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New Queens Public Plaza Shows Public Space Doesn’t Take All That Much

Bliss Plaza. (Courtesy NYC DOT)

Bliss Plaza. (Courtesy NYC DOT)

A new public plaza in Sunnyside, Queens proves that creating inviting public space doesn’t require lots of money and a lengthy design process – especially in a crowded city like New York. That’s certainly the case with Bliss Plaza, a recently-opened plaza tucked underneath the tracks of the 7 train. Frankly, there’s not all that much to it – save for a new sidewalk, some planters, and a handful of bright bistro tables and chairs. But here’s what Bliss Plaza does have: People. And that’s the key.

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Remembering Doug Wright, the man who helped tear down highways in San Francisco and Portland

Destruction of the Embarcadero Freeway (SF Chronicle)

Destruction of the Embarcadero Freeway (SF Chronicle)

San Francisco’s deputy mayor for transportation—who played an integral role in getting the city to tear down the Embarcadero Freeway after the 1989 Loma Prieta Earthquake—passed away on July 30th. He was 68. After the earthquake struck the city, Wright convinced former San Francisco mayor, Art Agnos, to help lead the effort to remove the highway and replace it—not with another highway, but instead with a boulevard at street level.

Continue reading after the jump.

Governor Cuomo Signs Bill Allowing NYC to Lower Speed Limit to 25MPH

Cuomo signing the legislation. (Courtesy New York Governor's Office)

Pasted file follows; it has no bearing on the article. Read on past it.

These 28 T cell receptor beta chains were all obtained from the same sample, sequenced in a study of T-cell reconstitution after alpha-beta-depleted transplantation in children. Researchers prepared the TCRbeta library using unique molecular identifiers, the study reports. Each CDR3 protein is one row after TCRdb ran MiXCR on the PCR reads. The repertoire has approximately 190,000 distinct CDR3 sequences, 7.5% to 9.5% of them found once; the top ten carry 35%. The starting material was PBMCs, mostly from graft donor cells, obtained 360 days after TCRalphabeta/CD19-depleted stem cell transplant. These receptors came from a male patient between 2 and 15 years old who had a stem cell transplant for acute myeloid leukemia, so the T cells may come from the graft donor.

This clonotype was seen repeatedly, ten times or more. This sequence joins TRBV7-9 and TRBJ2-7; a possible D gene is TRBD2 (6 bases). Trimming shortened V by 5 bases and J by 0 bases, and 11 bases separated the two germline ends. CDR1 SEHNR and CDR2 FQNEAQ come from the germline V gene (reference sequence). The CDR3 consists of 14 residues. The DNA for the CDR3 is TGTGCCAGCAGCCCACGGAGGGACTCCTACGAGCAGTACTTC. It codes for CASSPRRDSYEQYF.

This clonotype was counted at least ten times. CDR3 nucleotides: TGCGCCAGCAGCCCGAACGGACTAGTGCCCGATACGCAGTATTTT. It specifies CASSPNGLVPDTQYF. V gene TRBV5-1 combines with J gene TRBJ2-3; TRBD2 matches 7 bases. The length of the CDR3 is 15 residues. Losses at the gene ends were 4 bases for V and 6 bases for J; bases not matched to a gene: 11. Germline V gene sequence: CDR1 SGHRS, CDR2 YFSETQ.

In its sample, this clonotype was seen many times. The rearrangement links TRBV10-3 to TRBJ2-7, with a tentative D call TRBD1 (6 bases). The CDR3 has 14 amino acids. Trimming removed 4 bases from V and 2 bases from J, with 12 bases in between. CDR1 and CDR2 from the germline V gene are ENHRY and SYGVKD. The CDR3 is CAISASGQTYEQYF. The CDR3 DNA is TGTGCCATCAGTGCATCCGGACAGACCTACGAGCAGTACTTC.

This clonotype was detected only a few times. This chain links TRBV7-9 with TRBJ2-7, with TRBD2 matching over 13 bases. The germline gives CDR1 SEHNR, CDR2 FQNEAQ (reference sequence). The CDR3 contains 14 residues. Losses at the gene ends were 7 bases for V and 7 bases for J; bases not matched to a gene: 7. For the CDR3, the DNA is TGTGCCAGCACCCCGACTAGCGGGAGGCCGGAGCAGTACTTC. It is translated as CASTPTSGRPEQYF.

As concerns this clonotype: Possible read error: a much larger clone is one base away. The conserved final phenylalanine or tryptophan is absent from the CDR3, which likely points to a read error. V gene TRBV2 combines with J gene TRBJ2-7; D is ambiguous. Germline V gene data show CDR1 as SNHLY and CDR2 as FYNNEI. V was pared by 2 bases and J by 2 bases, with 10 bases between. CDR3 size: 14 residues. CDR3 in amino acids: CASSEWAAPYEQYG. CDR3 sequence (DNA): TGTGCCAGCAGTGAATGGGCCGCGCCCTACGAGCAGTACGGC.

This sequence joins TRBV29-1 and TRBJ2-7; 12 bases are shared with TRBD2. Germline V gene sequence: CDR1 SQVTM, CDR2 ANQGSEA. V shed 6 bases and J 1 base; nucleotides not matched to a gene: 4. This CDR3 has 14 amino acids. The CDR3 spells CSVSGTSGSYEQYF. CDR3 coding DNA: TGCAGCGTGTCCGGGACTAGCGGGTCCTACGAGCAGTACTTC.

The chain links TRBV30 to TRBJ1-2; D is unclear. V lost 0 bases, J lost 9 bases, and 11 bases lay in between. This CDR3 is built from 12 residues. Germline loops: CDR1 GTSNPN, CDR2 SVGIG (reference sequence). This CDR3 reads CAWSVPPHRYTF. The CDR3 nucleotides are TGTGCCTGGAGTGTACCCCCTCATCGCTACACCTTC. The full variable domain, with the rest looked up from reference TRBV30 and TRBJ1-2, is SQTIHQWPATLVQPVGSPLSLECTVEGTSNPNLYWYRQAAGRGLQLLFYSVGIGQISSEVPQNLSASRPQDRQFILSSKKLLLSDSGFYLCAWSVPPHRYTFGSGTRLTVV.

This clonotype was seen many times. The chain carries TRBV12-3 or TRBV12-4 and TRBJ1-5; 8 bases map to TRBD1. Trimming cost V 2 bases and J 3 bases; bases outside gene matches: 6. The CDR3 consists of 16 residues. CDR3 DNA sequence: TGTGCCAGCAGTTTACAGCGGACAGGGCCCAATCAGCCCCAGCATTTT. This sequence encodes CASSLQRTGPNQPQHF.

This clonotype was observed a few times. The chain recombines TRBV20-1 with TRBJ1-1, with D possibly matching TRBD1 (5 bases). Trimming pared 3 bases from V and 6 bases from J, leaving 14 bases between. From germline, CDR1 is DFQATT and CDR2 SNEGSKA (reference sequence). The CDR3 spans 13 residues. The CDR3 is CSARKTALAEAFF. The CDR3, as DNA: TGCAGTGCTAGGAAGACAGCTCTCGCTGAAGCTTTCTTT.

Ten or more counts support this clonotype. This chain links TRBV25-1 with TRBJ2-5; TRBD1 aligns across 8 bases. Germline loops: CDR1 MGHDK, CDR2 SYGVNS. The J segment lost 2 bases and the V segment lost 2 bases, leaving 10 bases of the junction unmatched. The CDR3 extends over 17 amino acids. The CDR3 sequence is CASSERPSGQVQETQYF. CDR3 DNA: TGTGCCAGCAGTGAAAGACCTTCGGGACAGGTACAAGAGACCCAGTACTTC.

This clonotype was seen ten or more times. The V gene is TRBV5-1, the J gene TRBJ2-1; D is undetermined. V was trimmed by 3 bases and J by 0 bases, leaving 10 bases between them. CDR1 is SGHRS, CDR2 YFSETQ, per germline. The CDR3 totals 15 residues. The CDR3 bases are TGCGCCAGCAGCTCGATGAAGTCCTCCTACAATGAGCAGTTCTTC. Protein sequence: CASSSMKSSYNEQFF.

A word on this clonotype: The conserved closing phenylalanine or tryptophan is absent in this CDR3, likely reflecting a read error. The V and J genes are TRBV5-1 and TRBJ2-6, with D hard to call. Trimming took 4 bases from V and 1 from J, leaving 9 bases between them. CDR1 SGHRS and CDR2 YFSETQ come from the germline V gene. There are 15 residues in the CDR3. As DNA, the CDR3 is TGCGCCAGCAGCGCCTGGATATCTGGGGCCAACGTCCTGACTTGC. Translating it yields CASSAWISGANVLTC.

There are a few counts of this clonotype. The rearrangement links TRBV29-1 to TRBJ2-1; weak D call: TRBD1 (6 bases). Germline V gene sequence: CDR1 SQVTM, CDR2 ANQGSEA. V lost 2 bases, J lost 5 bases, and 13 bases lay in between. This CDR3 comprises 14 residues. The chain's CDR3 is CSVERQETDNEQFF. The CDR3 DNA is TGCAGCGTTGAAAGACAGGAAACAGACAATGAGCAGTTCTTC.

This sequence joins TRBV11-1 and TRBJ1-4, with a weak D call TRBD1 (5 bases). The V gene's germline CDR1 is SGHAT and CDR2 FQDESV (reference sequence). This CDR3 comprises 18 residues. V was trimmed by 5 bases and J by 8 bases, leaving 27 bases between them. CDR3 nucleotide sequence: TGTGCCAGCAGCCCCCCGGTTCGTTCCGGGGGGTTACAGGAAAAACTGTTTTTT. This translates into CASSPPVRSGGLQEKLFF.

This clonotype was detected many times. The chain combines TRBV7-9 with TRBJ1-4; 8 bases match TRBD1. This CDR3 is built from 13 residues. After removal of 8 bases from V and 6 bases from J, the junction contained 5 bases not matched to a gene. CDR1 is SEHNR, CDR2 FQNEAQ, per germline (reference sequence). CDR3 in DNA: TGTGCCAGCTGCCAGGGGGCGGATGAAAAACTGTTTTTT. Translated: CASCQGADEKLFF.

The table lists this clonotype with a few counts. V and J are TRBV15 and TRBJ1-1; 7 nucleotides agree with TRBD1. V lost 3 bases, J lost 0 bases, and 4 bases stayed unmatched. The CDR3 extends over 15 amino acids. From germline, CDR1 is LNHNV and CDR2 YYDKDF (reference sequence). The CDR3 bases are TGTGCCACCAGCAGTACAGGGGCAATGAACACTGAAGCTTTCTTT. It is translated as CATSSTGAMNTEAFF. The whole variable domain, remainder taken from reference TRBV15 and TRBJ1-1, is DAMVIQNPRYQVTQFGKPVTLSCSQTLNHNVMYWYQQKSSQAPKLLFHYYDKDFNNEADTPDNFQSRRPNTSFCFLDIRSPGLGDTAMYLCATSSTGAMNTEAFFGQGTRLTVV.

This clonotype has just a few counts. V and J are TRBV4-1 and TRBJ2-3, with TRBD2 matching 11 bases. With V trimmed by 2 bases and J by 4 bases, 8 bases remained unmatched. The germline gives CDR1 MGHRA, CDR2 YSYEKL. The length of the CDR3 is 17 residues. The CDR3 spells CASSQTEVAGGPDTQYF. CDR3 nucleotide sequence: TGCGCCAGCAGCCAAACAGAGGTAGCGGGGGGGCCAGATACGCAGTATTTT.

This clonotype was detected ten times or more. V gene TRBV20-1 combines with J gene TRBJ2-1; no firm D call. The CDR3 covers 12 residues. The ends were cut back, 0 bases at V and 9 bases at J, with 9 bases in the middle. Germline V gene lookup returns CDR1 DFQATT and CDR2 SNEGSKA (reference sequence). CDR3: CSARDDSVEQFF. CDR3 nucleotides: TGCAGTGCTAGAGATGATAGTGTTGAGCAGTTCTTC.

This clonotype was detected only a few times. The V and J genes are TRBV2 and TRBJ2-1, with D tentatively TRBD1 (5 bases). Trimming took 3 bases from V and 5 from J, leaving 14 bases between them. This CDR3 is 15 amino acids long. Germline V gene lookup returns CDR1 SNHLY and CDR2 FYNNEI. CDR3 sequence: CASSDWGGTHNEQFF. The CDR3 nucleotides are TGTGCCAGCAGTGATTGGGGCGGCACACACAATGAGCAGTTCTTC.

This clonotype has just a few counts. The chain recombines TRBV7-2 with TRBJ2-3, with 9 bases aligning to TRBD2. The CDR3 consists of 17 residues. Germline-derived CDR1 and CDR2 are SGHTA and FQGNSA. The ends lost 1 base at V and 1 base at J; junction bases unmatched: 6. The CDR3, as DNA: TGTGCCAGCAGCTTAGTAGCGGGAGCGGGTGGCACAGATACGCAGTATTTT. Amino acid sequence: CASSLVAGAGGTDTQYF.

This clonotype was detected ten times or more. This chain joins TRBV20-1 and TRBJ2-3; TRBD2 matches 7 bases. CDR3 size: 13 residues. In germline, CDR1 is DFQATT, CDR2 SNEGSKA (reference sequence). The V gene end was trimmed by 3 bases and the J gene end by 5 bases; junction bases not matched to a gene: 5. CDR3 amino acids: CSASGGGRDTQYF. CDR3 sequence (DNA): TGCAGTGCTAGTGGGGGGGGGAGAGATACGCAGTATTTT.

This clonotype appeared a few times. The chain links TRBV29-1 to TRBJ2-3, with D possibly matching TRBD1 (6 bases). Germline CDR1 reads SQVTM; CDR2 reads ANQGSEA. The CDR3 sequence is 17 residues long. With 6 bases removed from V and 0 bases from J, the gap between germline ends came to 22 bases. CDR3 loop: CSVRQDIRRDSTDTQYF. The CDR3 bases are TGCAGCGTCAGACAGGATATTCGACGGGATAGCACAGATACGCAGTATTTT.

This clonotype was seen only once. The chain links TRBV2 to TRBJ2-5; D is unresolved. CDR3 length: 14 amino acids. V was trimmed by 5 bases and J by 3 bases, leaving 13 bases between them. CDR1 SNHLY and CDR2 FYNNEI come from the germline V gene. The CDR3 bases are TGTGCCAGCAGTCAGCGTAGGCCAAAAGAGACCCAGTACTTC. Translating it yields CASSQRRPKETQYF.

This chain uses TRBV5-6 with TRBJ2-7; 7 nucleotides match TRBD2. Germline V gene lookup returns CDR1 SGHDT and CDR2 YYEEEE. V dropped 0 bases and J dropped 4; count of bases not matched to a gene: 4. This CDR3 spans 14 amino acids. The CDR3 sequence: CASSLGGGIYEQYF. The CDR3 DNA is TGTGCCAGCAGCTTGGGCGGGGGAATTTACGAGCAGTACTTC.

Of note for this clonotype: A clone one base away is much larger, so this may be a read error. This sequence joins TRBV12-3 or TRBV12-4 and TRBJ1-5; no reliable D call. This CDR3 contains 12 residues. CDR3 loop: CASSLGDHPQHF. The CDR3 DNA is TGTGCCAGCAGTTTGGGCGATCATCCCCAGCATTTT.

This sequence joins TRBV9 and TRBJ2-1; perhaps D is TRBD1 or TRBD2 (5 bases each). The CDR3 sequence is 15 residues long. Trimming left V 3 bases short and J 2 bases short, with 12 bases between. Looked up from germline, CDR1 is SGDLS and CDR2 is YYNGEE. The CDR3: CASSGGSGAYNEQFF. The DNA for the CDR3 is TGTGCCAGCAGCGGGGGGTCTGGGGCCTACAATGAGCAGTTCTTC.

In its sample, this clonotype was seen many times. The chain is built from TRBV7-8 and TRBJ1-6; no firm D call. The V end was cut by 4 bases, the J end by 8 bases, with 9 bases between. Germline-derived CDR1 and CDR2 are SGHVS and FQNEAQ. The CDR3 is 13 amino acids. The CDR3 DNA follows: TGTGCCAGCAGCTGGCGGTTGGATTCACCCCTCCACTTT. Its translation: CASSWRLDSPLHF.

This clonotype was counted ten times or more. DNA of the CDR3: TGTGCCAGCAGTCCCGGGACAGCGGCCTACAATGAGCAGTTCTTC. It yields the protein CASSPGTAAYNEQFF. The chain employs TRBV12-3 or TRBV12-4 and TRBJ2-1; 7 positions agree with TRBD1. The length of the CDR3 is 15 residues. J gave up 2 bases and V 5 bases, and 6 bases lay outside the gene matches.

Cuomo signing the legislation. (Courtesy New York Governor’s Office)

New York Governor Andrew Cuomo has signed a bill that allows New York City to lower its default speed limit from 30 miles per hour to 25. The legislation, which is expected to go into effect within 90 days, is part of the city’s ongoing effort to reduce traffic fatalities. Specifically, reducing the city’s speed limit has been one of the central pieces of Mayor de Blasio‘s Vision Zero agenda. “This is another vital step toward making New York City streets safer for every family,” Mayor de Blasio said in a statement. “Our Vision Zero initiative’s mission is to save lives, and that is precisely what this legislation accomplishes.” 

 

 

 

 

Slideshow> The Manhattan Tunnels of East Side Access

East Side Access underneath Manhattan.  (Courtesy Metropolitan Transportation Authority / Patrick Cashin)

East Side Access underneath Manhattan. (Courtesy Metropolitan Transportation Authority / Patrick Cashin)

The MTA has released a new batch of images of the under-construction tunnels for its “East Side Access” project. For the uninitiated, East Side Access is the agency’s $10.8 billion plan to connect the Long Island Railroad with Grand Central Terminal. The project was initially scheduled to be completed by 2009, but, like so many large infrastructure projects, the East Side Access has been delayed. The project is now scheduled to open in 2023. All told, the project is expected to be $6.5 billion over budget.